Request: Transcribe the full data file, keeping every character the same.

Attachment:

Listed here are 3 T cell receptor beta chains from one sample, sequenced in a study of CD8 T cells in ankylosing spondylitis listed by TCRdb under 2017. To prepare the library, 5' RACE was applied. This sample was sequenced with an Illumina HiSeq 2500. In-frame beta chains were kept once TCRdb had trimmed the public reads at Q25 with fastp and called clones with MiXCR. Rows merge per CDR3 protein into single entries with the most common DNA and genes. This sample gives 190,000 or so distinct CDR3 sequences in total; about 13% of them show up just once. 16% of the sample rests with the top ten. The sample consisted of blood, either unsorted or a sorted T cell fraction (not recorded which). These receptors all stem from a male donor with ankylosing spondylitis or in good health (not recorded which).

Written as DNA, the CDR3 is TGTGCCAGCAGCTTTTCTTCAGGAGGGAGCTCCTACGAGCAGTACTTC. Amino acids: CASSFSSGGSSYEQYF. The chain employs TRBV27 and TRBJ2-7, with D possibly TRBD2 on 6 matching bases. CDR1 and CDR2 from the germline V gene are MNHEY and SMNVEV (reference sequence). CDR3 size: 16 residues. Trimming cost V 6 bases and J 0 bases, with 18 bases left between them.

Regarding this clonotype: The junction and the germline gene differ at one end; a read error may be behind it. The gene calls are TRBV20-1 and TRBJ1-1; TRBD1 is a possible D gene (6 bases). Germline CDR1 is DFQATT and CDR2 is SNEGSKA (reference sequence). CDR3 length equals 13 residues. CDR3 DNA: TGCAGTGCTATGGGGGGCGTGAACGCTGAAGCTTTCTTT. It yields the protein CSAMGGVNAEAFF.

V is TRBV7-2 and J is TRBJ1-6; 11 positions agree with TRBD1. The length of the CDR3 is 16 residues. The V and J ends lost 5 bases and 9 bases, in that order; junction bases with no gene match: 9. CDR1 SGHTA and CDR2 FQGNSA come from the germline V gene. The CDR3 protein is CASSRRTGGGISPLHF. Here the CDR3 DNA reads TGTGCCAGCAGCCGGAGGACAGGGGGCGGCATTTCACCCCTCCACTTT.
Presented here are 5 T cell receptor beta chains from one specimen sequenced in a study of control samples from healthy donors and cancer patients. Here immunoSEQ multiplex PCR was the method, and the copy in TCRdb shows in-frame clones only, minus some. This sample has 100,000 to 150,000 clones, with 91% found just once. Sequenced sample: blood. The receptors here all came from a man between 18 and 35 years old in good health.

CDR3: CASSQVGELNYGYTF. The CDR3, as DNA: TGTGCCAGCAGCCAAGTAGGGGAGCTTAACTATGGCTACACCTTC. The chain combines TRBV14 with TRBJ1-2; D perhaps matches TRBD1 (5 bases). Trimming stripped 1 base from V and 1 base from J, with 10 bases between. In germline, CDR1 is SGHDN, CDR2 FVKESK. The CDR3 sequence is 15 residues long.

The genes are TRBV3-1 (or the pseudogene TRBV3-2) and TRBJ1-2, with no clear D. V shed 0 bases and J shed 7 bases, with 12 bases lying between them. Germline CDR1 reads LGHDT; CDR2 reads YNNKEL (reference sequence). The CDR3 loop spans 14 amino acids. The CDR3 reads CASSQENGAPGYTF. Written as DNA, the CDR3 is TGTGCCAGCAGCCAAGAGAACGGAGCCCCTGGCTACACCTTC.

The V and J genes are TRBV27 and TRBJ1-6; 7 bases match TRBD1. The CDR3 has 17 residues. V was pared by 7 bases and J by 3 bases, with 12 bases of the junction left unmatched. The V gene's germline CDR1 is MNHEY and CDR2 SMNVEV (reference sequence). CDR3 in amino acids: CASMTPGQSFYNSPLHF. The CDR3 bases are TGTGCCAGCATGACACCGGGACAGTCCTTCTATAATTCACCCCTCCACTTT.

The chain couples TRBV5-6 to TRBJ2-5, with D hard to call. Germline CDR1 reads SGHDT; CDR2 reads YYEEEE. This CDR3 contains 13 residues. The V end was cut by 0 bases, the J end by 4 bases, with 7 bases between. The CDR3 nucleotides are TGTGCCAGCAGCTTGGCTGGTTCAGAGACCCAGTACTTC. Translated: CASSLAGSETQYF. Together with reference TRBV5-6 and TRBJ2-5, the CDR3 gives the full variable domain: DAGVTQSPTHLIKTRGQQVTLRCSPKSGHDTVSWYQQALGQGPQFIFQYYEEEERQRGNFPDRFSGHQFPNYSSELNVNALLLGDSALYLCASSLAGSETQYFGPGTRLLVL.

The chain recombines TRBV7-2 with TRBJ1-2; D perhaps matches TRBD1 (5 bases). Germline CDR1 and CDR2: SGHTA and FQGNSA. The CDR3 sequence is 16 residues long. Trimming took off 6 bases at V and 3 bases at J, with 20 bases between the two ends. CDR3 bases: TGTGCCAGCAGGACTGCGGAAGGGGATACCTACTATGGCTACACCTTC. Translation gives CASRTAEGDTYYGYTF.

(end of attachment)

Listed here are 3 T cell receptor beta chains from one sample, sequenced in a study of CD8 T cells in ankylosing spondylitis listed by TCRdb under 2017. To prepare the library, 5' RACE was applied. This sample was sequenced with an Illumina HiSeq 2500. In-frame beta chains were kept once TCRdb had trimmed the public reads at Q25 with fastp and called clones with MiXCR. Rows merge per CDR3 protein into single entries with the most common DNA and genes. This sample gives 190,000 or so distinct CDR3 sequences in total; about 13% of them show up just once. 16% of the sample rests with the top ten. The sample consisted of blood, either unsorted or a sorted T cell fraction (not recorded which). These receptors all stem from a male donor with ankylosing spondylitis or in good health (not recorded which).

Written as DNA, the CDR3 is TGTGCCAGCAGCTTTTCTTCAGGAGGGAGCTCCTACGAGCAGTACTTC. Amino acids: CASSFSSGGSSYEQYF. The chain employs TRBV27 and TRBJ2-7, with D possibly TRBD2 on 6 matching bases. CDR1 and CDR2 from the germline V gene are MNHEY and SMNVEV (reference sequence). CDR3 size: 16 residues. Trimming cost V 6 bases and J 0 bases, with 18 bases left between them.

Regarding this clonotype: The junction and the germline gene differ at one end; a read error may be behind it. The gene calls are TRBV20-1 and TRBJ1-1; TRBD1 is a possible D gene (6 bases). Germline CDR1 is DFQATT and CDR2 is SNEGSKA (reference sequence). CDR3 length equals 13 residues. CDR3 DNA: TGCAGTGCTATGGGGGGCGTGAACGCTGAAGCTTTCTTT. It yields the protein CSAMGGVNAEAFF.

V is TRBV7-2 and J is TRBJ1-6; 11 positions agree with TRBD1. The length of the CDR3 is 16 residues. The V and J ends lost 5 bases and 9 bases, in that order; junction bases with no gene match: 9. CDR1 SGHTA and CDR2 FQGNSA come from the germline V gene. The CDR3 protein is CASSRRTGGGISPLHF. Here the CDR3 DNA reads TGTGCCAGCAGCCGGAGGACAGGGGGCGGCATTTCACCCCTCCACTTT.
Presented here are 5 T cell receptor beta chains from one specimen sequenced in a study of control samples from healthy donors and cancer patients. Here immunoSEQ multiplex PCR was the method, and the copy in TCRdb shows in-frame clones only, minus some. This sample has 100,000 to 150,000 clones, with 91% found just once. Sequenced sample: blood. The receptors here all came from a man between 18 and 35 years old in good health.

CDR3: CASSQVGELNYGYTF. The CDR3, as DNA: TGTGCCAGCAGCCAAGTAGGGGAGCTTAACTATGGCTACACCTTC. The chain combines TRBV14 with TRBJ1-2; D perhaps matches TRBD1 (5 bases). Trimming stripped 1 base from V and 1 base from J, with 10 bases between. In germline, CDR1 is SGHDN, CDR2 FVKESK. The CDR3 sequence is 15 residues long.

The genes are TRBV3-1 (or the pseudogene TRBV3-2) and TRBJ1-2, with no clear D. V shed 0 bases and J shed 7 bases, with 12 bases lying between them. Germline CDR1 reads LGHDT; CDR2 reads YNNKEL (reference sequence). The CDR3 loop spans 14 amino acids. The CDR3 reads CASSQENGAPGYTF. Written as DNA, the CDR3 is TGTGCCAGCAGCCAAGAGAACGGAGCCCCTGGCTACACCTTC.

The V and J genes are TRBV27 and TRBJ1-6; 7 bases match TRBD1. The CDR3 has 17 residues. V was pared by 7 bases and J by 3 bases, with 12 bases of the junction left unmatched. The V gene's germline CDR1 is MNHEY and CDR2 SMNVEV (reference sequence). CDR3 in amino acids: CASMTPGQSFYNSPLHF. The CDR3 bases are TGTGCCAGCATGACACCGGGACAGTCCTTCTATAATTCACCCCTCCACTTT.

The chain couples TRBV5-6 to TRBJ2-5, with D hard to call. Germline CDR1 reads SGHDT; CDR2 reads YYEEEE. This CDR3 contains 13 residues. The V end was cut by 0 bases, the J end by 4 bases, with 7 bases between. The CDR3 nucleotides are TGTGCCAGCAGCTTGGCTGGTTCAGAGACCCAGTACTTC. Translated: CASSLAGSETQYF. Together with reference TRBV5-6 and TRBJ2-5, the CDR3 gives the full variable domain: DAGVTQSPTHLIKTRGQQVTLRCSPKSGHDTVSWYQQALGQGPQFIFQYYEEEERQRGNFPDRFSGHQFPNYSSELNVNALLLGDSALYLCASSLAGSETQYFGPGTRLLVL.

The chain recombines TRBV7-2 with TRBJ1-2; D perhaps matches TRBD1 (5 bases). Germline CDR1 and CDR2: SGHTA and FQGNSA. The CDR3 sequence is 16 residues long. Trimming took off 6 bases at V and 3 bases at J, with 20 bases between the two ends. CDR3 bases: TGTGCCAGCAGGACTGCGGAAGGGGATACCTACTATGGCTACACCTTC. Translation gives CASRTAEGDTYYGYTF.